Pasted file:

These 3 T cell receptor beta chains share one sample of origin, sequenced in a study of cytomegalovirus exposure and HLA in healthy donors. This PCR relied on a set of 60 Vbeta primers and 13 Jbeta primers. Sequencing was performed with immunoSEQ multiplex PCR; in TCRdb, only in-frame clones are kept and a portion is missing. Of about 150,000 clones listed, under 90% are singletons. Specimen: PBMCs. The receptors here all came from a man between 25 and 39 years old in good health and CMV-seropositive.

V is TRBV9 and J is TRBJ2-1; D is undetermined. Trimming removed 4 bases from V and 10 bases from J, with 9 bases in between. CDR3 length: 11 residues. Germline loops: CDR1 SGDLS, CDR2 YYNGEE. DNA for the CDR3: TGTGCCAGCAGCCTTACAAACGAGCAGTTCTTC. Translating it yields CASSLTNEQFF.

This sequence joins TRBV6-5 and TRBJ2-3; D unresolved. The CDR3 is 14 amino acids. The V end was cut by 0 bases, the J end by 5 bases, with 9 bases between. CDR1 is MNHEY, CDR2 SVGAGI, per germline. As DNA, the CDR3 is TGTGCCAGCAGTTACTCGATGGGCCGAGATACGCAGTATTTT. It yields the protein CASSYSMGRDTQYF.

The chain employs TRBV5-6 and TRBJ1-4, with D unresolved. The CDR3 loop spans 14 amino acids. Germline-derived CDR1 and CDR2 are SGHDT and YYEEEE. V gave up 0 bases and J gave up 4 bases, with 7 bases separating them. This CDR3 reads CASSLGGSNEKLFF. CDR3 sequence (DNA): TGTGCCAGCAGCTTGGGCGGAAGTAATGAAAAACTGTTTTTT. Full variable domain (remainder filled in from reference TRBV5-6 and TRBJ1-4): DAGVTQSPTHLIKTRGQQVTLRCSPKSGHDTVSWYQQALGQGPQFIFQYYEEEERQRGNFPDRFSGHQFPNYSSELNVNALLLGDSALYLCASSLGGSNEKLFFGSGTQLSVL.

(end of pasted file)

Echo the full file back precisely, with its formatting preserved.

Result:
These 3 T cell receptor beta chains share one sample of origin, sequenced in a study of cytomegalovirus exposure and HLA in healthy donors. This PCR relied on a set of 60 Vbeta primers and 13 Jbeta primers. Sequencing was performed with immunoSEQ multiplex PCR; in TCRdb, only in-frame clones are kept and a portion is missing. Of about 150,000 clones listed, under 90% are singletons. Specimen: PBMCs. The receptors here all came from a man between 25 and 39 years old in good health and CMV-seropositive.

V is TRBV9 and J is TRBJ2-1; D is undetermined. Trimming removed 4 bases from V and 10 bases from J, with 9 bases in between. CDR3 length: 11 residues. Germline loops: CDR1 SGDLS, CDR2 YYNGEE. DNA for the CDR3: TGTGCCAGCAGCCTTACAAACGAGCAGTTCTTC. Translating it yields CASSLTNEQFF.

This sequence joins TRBV6-5 and TRBJ2-3; D unresolved. The CDR3 is 14 amino acids. The V end was cut by 0 bases, the J end by 5 bases, with 9 bases between. CDR1 is MNHEY, CDR2 SVGAGI, per germline. As DNA, the CDR3 is TGTGCCAGCAGTTACTCGATGGGCCGAGATACGCAGTATTTT. It yields the protein CASSYSMGRDTQYF.

The chain employs TRBV5-6 and TRBJ1-4, with D unresolved. The CDR3 loop spans 14 amino acids. Germline-derived CDR1 and CDR2 are SGHDT and YYEEEE. V gave up 0 bases and J gave up 4 bases, with 7 bases separating them. This CDR3 reads CASSLGGSNEKLFF. CDR3 sequence (DNA): TGTGCCAGCAGCTTGGGCGGAAGTAATGAAAAACTGTTTTTT. Full variable domain (remainder filled in from reference TRBV5-6 and TRBJ1-4): DAGVTQSPTHLIKTRGQQVTLRCSPKSGHDTVSWYQQALGQGPQFIFQYYEEEERQRGNFPDRFSGHQFPNYSSELNVNALLLGDSALYLCASSLGGSNEKLFFGSGTQLSVL.